TDSB cuts program that supports kindergarten students with special needs

Toronto District School board file photo. File Photo / Global News

Global News has learned the Toronto District School Board will be cutting a program designed for kindergarten students with special needs that may exhibit violent behavior.

The Kindergarten Intervention Program (KIP) will be closing in June 2020. The eight programs currently serve students enrolled in junior and senior kindergarten.

Students currently in the program will return to home schools or regular classrooms. The students have been identified as individuals needing extra support and are generally admitted to the KIP program because they exhibit unsafe behavior.

Breaking news from Canada and around the world sent to your email, as it happens.

An email obtained by Global News sent by the TDSB to staff Monday said the board is moving to an ‘inclusion’ model where students learn with their peers.“

Story continues below advertisement

“The Kindergarten program reflects the belief that four- and five-year-olds are capable and competent learners, full of potential and ready to take ownership of their learning. It approaches children as unique individuals who live and learn within families and communities,” the email continued.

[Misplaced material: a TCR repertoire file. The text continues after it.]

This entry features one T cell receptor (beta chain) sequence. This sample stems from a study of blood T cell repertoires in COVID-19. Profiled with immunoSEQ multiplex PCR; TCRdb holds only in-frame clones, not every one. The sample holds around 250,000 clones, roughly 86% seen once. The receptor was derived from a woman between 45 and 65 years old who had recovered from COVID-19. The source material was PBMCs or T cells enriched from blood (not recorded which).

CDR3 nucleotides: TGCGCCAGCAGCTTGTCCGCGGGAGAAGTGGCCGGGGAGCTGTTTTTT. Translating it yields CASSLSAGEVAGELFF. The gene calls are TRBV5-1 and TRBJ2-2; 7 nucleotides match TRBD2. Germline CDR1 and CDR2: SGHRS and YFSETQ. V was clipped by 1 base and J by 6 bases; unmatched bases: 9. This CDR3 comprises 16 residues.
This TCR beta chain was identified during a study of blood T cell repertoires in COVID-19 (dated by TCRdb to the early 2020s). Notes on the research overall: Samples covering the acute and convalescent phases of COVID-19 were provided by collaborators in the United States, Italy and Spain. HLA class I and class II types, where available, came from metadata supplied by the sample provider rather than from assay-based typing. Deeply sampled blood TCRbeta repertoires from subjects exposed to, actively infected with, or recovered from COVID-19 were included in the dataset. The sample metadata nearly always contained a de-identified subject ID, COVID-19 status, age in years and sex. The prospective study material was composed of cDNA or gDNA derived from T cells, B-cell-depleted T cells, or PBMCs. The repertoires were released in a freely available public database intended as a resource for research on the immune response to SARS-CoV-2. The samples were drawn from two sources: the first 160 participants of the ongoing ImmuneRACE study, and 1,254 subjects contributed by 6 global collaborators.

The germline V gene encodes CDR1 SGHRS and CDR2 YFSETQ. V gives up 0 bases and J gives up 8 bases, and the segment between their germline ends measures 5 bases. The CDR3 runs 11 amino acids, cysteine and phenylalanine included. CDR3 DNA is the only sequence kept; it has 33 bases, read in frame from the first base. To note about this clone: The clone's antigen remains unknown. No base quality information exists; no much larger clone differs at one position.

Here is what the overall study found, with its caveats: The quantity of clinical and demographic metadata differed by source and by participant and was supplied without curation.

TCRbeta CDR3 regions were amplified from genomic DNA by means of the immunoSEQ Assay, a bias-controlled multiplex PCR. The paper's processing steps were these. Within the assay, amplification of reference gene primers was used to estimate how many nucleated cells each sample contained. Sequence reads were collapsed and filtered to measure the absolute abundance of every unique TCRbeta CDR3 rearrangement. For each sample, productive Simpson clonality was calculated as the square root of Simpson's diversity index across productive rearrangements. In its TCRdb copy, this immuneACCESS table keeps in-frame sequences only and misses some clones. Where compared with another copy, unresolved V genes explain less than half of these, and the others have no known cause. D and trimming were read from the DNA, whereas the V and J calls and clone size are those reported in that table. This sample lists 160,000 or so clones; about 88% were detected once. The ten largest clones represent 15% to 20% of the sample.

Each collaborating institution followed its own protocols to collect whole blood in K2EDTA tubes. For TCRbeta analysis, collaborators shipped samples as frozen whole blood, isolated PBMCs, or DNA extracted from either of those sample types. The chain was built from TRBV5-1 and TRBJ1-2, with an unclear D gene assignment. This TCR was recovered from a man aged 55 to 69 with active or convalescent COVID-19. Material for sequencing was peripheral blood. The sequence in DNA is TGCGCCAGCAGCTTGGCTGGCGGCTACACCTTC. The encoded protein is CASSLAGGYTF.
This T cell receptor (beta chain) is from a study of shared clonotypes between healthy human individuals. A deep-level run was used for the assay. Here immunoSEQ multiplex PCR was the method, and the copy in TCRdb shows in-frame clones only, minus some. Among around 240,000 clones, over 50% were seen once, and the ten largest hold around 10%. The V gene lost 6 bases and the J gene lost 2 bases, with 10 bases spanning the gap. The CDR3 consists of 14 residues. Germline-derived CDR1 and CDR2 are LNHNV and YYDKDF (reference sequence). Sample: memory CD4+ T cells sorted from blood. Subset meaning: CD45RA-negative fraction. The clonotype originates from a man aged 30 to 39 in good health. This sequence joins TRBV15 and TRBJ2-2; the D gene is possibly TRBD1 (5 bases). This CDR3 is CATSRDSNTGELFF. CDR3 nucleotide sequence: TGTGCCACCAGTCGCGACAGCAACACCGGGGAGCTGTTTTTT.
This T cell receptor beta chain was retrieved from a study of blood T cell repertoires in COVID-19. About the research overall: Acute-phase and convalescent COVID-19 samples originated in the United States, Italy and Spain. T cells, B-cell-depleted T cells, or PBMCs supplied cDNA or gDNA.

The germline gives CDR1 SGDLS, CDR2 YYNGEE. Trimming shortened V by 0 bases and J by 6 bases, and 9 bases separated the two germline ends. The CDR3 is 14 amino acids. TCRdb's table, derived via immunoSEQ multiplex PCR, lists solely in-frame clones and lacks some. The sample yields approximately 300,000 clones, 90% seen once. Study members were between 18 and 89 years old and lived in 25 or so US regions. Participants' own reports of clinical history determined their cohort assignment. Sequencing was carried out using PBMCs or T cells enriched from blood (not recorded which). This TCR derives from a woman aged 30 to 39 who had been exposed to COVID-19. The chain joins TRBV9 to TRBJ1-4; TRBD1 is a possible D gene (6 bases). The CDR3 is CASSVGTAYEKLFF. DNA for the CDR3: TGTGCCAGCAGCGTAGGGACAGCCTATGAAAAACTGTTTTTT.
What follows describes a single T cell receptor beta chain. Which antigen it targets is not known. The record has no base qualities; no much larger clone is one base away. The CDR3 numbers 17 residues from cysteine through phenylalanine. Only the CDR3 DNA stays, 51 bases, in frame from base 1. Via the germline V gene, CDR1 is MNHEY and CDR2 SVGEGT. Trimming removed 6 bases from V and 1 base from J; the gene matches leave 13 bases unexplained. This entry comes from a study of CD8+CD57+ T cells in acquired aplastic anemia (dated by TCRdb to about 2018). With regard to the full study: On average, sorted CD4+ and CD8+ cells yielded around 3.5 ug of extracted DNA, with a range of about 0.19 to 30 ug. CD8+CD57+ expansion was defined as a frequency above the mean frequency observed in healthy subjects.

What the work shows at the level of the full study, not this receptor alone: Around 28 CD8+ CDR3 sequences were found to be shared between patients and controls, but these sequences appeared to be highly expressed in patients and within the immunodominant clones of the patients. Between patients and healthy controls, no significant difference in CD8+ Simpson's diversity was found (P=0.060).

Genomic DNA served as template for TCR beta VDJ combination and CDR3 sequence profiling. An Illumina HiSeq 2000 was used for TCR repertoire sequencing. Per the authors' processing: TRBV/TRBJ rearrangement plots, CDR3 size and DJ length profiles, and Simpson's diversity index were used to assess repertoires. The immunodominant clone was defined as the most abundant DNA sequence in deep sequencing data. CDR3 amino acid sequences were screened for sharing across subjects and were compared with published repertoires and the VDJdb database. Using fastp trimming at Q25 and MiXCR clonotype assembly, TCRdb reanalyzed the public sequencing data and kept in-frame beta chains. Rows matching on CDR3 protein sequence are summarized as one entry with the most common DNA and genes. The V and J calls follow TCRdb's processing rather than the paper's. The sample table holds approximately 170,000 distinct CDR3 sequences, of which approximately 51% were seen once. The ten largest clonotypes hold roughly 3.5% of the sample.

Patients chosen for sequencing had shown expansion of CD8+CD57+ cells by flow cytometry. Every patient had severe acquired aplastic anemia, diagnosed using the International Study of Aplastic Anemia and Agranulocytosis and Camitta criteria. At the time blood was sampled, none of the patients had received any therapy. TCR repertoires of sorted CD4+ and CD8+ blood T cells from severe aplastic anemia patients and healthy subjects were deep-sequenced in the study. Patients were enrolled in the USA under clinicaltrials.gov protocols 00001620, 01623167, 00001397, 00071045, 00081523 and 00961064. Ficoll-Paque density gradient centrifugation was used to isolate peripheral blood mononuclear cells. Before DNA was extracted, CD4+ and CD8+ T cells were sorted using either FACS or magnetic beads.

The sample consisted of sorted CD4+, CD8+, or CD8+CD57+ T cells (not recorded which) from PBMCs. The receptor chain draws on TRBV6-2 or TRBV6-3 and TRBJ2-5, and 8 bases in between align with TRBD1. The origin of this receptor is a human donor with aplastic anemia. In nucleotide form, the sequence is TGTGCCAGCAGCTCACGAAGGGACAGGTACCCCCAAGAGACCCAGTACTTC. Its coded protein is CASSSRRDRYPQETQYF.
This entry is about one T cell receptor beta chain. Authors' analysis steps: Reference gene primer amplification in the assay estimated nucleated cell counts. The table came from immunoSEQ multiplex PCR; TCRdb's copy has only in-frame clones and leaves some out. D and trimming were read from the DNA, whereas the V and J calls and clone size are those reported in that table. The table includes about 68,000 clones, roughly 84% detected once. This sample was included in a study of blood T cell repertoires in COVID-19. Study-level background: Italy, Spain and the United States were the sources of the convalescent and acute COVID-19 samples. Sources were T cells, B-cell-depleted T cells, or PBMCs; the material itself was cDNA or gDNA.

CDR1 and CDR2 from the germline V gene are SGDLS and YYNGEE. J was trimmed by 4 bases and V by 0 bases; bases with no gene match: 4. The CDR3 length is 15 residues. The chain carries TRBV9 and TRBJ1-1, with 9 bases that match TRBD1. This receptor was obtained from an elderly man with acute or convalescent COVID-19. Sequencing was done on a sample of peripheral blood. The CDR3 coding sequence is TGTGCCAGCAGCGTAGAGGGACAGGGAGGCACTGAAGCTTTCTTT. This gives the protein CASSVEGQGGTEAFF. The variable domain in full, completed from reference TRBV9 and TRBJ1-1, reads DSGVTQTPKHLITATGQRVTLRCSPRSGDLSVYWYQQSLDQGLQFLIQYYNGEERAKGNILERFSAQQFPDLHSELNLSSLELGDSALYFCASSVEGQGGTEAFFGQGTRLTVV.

“Cancelling this program abandons little ones that obviously need early intervention. It’s scary for parents of those little ones, and for everyone else in the classroom that won’t have the supports to help these kids,” said Ontario NDP education critic Marit Stiles in response to the report. “Doug Ford needs to immediately reverse his cuts to our classrooms.”

A kindergarten teacher with the TDSB not authorized to speak publicly told Global News Tuesday, “These kids are moving from a program where they have been supported by two adults at a ratio of 2:5, to a classroom ratio of 2:30.

The teacher also expressed concern for the safety of other students saying, “Kids in KIP often exhibit behaviors that are either self-injurious or injurious to their classmates.”

Global News has reached out to the TDSB for comment but did not hear back by time of publication.

Story continues below advertisement


Sponsored content